Mark Bennett (Haileybury), Natalie Heath (Eltham HS), Stella Ramos (Greensborough College), Phil Carew (Toorak College), Justine Isard (McClelland College), and Sam Webster (Mount Erin College) receiving their awards. Absent were Ineke Viljoen (Catholic College Sale), Edward Wilson (Gippsland Grammar School), Stuart Bush (Toorak College), and Gus McLean (Greensborough College).

Every volunteer and teacher was celebrated on stage and received a hand-crafted award recognising their contribution. We asked local artist and woodworker Claudio Mantuano to create a robot that uniquely marks the 2019 cohort. We will have a new robot in a similar style for every participant in the 2020 programme.

CS in Schools award night
Toan Huynh (John Monash Science School), Zach Wingrave (CS in Schools), Jacqui Shadforth (REA), Julian Choquette (Messagemedia), Jeff Plumb (Haileybury), Bryce Kelly (SEEK), Jonatan Castro (Messagemedia), Darren Beukes (SEEK), Michele Playfair (YOW!), Helen Giapitzakis (SEEK), Kevin Forster (Messagemedia), and Ben Jervis (SEEK) receiving their volunteer awards. Absent were Nancy Do (SEEK) and Jack Jordan (SEEK).

We concluded the night with a viewing of a light show in the renovated Capitol. It’s an incredible space that was rescued from near ruin by RMIT University, who spent around $18 million on the renovation.

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Our robot awards were crafted by local artist and craftsman Claudio Mantuano, see http://alleycatfurniture.com/.

Well done again to everyone involved in the 2019 programme, and thanks for celebrating with us. Thanks to Martin Bean and Leigh Jasper for speaking on the night, and thanks to everyone else who attended and gave their time to help us this year. We’re looking forward to an amazing 2020.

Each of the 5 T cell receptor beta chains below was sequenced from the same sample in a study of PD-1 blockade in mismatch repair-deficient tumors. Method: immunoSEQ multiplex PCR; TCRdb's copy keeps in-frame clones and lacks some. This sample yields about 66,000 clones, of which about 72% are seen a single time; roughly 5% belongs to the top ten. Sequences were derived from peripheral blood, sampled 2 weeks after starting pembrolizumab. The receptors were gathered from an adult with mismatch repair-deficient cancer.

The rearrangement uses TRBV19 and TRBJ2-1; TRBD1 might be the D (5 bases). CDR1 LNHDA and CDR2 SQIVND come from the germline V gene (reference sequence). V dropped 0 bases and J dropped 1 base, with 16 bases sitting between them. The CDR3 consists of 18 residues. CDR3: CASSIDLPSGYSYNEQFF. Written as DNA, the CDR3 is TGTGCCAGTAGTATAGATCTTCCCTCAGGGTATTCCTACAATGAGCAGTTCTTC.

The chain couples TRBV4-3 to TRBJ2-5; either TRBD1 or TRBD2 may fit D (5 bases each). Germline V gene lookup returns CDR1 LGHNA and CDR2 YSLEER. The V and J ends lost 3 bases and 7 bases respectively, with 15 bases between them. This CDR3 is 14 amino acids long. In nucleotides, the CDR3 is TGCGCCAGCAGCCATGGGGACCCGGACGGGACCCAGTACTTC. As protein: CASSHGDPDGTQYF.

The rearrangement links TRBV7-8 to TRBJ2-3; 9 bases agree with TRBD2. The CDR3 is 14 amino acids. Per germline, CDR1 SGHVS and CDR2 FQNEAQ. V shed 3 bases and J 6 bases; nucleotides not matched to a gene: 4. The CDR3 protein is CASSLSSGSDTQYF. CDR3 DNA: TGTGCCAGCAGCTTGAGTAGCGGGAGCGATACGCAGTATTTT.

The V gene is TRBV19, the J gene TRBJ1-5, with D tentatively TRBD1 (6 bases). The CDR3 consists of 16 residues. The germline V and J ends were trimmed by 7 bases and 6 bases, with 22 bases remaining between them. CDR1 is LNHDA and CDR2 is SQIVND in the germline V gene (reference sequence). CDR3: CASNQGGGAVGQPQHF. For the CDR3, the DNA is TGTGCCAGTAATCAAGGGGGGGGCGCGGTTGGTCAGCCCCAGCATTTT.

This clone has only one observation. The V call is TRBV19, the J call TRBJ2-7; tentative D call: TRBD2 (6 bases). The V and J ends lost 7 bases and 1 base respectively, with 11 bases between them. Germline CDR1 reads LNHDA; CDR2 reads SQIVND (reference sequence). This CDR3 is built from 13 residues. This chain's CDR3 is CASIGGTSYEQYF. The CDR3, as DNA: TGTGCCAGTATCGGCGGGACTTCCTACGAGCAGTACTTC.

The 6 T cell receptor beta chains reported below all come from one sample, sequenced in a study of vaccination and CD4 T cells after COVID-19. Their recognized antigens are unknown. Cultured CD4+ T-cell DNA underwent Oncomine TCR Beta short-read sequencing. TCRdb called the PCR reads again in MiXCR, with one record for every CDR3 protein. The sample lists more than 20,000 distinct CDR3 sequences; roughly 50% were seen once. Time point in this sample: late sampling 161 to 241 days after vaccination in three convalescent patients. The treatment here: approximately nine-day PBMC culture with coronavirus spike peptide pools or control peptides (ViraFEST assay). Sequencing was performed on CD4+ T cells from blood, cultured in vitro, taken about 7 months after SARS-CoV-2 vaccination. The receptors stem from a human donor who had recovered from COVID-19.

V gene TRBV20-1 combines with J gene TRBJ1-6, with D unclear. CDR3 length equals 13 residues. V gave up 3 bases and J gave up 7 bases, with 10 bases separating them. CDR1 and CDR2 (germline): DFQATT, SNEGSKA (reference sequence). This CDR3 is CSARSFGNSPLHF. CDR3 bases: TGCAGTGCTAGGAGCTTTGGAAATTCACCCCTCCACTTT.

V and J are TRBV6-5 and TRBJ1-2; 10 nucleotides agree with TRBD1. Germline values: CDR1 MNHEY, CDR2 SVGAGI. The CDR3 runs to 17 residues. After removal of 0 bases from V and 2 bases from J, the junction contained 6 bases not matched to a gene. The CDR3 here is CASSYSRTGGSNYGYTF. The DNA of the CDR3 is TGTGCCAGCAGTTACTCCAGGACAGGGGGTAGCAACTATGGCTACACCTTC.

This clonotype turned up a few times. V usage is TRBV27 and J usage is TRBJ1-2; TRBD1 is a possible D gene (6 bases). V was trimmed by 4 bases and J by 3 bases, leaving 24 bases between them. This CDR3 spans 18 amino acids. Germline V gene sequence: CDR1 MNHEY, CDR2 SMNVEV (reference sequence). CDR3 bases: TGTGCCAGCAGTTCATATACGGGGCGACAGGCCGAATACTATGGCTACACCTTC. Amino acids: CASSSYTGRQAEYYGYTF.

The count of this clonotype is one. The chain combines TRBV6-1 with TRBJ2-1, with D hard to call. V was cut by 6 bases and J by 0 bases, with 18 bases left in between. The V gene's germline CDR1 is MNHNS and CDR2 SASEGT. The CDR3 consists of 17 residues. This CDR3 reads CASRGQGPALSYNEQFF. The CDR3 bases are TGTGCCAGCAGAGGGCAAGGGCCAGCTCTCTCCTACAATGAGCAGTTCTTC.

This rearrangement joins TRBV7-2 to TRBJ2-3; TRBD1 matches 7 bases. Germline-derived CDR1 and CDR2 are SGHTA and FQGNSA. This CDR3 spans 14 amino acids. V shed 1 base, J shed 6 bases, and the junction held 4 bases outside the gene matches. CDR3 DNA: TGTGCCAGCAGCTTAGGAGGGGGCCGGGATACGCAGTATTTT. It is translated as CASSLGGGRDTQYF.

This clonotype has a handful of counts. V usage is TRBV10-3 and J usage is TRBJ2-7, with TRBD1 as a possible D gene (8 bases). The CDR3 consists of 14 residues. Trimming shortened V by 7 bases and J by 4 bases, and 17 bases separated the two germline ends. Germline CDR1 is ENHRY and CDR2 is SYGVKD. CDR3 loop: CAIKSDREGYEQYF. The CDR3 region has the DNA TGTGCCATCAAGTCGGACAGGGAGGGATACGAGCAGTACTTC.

CS in Schools award night
Wrapping up the night with a light show at RMIT’s The Capitol.

It’s not too late to get involved. If you’re a teacher or a school, learn more here. If you’re an experienced coder and you’d like to help a teacher, learn more here. If you would like to financially support us, we need your help — please email me at hugh@csinschools.com.

See you next time.

Hugh (on behalf of the CS in Schools team).

September Update

We’re deep into planning our 2020 programme for CS in Schools, and spending our time building new curriculum, recruiting schools and teachers, and recruiting volunteers to support them. We’re close to full-up on teachers for 2020, but we’re very keen to hear from potential volunteers: learn more and apply here.

We’ll be working with somewhere between 60 and 80 Australian secondary school teachers in 2020, and helping them develop their professional skills in teaching coding to their students. By training 60 teachers, more than 6,000 students each year will have the opportunity to learn how to code in 2020. If we reach 80 teachers, our impact will be at least 8,000 students. Of course, since our programme develops teachers’ skills, those teachers can continue to help more students learn coding in future years.